Pride of Britain nominee Sara Lomas tells ITV Central's Rosie Dowsing what motivates her to keep on fundraising and raising awareness of her condition.
A woman from Nottinghamshire has been nominated for a Pride of Britain award after challenging herself to an abseil, Snowdon hikes, marathon and two half-marathons while living with the constant pain of Cushing's disease.
Fitness instructor Sara Lomas, from West Bridgford, was diagnosed with the rare condition in February 2022, caused by a tumour.
Sara had the tumour removed with successful brain surgery in June 2022, but despite technically being in remission from the disease, she still lives with constant pain, memory loss and fatigue.
Cushing's disease is so rare that many GPs and medical staff have not come across it in their lifetime. For Sara, this meant fearing she may not even make it through treatment.
“There was a point where maybe I thought I would be a bit of a gonner, and so I decided rather than complain about it, I’d do something about it.”
Sara decided to do something positive in the wake of her diagnosis, and abseiled off the roof of Queen's Medical Centre in Nottingham to raise money for staff to be trained specifically on conditions like hers.
Her fundraising has continued ever since, as she takes on challenges to raise vital funds for the Pituitary Foundation, a charity that helps her and so many others understand and live with their condition.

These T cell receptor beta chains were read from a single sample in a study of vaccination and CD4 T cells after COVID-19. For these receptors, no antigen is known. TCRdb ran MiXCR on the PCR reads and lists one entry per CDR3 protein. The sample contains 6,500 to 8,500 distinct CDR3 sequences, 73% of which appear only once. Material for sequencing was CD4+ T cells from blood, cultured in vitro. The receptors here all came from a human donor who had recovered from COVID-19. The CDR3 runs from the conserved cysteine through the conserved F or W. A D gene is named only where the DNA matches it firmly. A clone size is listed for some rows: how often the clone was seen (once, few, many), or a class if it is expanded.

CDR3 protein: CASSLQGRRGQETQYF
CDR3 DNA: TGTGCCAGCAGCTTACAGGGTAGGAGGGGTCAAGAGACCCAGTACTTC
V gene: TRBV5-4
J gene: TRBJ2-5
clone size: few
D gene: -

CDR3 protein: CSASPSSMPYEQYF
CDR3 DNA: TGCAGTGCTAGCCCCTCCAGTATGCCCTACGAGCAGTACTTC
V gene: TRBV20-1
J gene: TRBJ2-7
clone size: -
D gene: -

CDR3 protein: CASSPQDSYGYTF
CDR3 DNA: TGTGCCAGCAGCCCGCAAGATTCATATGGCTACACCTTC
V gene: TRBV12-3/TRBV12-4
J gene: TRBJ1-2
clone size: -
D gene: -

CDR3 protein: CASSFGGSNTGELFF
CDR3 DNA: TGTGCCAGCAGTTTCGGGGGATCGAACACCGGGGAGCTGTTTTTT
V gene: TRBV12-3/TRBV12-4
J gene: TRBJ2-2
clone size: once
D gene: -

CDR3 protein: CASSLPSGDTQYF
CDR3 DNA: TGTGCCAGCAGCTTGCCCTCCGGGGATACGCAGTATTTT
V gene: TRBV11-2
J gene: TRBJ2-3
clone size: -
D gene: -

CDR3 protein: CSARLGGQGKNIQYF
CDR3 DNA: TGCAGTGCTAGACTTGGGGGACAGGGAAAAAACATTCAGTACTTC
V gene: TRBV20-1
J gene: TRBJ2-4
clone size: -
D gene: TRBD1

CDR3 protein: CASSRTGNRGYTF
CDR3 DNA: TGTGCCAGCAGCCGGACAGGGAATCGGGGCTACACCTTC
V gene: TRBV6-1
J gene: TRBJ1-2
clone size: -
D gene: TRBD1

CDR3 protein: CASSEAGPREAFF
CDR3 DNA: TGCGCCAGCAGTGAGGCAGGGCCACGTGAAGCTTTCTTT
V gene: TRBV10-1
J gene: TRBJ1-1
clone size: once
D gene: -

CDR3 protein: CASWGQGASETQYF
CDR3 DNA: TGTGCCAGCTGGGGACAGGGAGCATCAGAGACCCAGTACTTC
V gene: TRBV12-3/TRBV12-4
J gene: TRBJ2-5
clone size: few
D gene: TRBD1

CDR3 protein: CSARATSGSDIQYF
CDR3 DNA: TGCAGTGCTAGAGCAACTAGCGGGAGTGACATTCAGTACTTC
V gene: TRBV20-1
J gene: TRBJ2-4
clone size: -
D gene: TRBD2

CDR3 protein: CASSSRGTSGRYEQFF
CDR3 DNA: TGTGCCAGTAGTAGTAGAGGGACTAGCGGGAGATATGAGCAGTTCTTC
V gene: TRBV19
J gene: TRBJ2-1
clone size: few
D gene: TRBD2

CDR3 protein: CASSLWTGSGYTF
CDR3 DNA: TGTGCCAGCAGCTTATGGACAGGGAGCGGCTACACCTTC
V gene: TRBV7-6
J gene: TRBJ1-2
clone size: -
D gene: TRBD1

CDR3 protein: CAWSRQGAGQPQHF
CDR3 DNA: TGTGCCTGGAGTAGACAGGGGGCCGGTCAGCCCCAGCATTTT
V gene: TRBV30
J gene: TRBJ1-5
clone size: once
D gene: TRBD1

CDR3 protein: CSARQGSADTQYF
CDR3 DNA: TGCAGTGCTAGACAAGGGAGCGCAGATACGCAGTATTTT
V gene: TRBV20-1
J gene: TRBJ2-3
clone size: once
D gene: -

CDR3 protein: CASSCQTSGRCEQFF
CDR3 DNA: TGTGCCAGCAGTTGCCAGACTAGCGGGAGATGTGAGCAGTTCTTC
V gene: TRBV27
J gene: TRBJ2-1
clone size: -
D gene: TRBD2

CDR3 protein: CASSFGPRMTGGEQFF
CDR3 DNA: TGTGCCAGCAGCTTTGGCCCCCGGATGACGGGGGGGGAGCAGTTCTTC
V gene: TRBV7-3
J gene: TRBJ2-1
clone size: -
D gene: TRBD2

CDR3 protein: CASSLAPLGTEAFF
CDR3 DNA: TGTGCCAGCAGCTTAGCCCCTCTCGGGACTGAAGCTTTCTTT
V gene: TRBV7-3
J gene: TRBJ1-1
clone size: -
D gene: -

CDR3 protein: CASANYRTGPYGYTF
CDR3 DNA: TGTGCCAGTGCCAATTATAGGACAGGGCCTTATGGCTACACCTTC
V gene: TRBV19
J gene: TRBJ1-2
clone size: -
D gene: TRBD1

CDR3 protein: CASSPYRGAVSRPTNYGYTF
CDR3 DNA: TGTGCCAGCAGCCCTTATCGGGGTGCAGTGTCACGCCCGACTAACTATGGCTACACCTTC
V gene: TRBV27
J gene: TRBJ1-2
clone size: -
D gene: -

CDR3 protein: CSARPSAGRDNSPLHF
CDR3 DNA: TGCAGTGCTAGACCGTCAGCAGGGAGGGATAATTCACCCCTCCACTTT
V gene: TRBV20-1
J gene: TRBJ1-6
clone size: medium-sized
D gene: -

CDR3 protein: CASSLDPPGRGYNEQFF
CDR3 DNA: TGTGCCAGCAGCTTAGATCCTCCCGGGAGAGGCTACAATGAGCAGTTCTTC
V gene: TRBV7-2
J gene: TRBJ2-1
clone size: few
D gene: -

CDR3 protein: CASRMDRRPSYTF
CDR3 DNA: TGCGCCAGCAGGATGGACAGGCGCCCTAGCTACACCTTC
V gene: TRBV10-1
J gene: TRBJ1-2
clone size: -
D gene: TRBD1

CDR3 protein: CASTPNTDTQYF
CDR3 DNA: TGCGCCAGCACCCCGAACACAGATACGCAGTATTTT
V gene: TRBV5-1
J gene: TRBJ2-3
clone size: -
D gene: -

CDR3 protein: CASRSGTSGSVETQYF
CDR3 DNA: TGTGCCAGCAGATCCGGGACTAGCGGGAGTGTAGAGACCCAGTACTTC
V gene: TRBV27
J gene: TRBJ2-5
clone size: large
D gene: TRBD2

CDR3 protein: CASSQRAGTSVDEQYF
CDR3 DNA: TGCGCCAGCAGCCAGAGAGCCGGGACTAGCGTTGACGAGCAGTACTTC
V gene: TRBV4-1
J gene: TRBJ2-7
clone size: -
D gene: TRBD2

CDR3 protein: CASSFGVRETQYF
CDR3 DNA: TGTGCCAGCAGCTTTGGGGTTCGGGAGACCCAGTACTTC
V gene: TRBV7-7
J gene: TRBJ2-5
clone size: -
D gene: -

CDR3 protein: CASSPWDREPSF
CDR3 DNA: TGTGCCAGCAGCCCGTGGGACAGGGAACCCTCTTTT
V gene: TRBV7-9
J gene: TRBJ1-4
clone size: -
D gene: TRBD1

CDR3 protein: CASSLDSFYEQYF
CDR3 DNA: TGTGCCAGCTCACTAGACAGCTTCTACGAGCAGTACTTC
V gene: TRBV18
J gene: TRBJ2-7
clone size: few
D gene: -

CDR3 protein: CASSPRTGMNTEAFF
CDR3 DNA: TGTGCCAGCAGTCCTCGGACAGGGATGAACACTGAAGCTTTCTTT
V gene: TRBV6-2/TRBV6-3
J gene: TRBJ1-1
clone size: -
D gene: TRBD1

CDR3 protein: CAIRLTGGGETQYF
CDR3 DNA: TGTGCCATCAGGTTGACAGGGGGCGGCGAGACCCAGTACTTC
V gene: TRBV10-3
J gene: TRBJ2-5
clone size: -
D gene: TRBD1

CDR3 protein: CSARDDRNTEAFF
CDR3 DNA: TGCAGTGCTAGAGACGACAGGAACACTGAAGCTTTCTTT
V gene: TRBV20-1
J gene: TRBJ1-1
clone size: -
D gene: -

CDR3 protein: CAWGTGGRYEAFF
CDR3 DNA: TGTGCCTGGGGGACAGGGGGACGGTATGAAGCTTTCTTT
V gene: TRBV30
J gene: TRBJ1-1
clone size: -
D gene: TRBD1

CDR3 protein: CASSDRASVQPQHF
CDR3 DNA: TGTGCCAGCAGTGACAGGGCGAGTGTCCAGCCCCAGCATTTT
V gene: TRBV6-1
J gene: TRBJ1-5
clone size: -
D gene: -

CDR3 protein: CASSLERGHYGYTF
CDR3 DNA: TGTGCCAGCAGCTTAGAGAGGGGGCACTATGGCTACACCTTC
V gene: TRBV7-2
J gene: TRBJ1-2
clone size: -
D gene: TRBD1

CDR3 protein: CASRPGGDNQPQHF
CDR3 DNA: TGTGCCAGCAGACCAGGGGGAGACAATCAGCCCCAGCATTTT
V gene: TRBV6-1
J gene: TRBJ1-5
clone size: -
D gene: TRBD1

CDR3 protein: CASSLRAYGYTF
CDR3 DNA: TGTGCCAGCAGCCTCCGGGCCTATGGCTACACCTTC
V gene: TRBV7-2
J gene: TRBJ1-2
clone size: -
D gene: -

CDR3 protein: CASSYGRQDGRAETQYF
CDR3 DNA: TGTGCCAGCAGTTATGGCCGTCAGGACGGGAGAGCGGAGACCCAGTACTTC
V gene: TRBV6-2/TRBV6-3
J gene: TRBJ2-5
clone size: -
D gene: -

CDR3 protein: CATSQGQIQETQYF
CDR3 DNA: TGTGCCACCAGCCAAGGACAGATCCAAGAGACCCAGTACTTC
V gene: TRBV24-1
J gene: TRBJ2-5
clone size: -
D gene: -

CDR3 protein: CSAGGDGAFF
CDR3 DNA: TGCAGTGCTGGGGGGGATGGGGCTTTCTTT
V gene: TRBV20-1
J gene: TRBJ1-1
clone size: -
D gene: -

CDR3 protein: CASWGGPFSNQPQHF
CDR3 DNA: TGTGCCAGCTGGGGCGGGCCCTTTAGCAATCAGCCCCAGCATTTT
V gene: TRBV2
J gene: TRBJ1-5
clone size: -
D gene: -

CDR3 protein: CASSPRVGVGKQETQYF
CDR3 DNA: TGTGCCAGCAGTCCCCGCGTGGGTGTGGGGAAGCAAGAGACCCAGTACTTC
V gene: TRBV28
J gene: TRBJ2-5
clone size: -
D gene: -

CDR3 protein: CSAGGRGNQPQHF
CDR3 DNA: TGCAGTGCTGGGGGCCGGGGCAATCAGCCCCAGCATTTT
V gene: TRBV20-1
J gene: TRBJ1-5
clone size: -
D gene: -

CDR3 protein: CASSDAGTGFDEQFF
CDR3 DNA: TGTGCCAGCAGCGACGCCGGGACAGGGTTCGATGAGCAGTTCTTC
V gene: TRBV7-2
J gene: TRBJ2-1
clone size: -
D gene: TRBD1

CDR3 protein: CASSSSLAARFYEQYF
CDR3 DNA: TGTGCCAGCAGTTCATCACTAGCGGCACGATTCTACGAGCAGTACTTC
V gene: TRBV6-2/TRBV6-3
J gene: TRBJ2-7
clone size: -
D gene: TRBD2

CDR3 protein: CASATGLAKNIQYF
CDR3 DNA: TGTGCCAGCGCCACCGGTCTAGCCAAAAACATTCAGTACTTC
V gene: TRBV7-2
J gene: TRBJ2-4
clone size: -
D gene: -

Sara has also recently become an ambassador for the charity, and intends to set up a Nottingham-based support group for others going through the same pain as her.She added: “I’ve done a 10k, and a half marathon, and I climbed up to the top of Mount Snowdon and also did a marathon”
For the majority of people, those challenges are physically demanding, but for Sara they all seemed nearly impossible - given the pain she was enduring on a day-to-day basis.
Sara said: "I cried before I even got over the start line because I didn’t think I could do it.
"I pushed myself and I tried. And then when I finished, it was an amazing feeling.
"The strength that I had to do that came from everyone else supporting me and knowing that I was raising money for such a good cause.
“I just knew then that Cushings disease had beaten me for so long, stopping me doing so much.
"That point was a turning point in life where I realised I've got this."
Sara has had to take a sabbatical from working as a fitness instructor and running fitness classes for children, due to the impact of her condition.
But she’s feeling positive about running the Robin Hood Half Marathon later this month, and is hopeful for the future.
“Cushing’s is a very cruel disease. When you know that you’ve achieved something that perhaps you thought was impossible, afterwards it almost feels like nothing is impossible.
"For people to say I’ve inspired them is just everything I hoped to do with the fundraising.
"I hope to go on and inspire more people in the future.”
Sara has been nominated for the Pride of Britain Fundraiser of the Year award.
It's an award sponsored by ITV regions, and the winner will be invited to the national Pride of Britain ceremony in London later this year.
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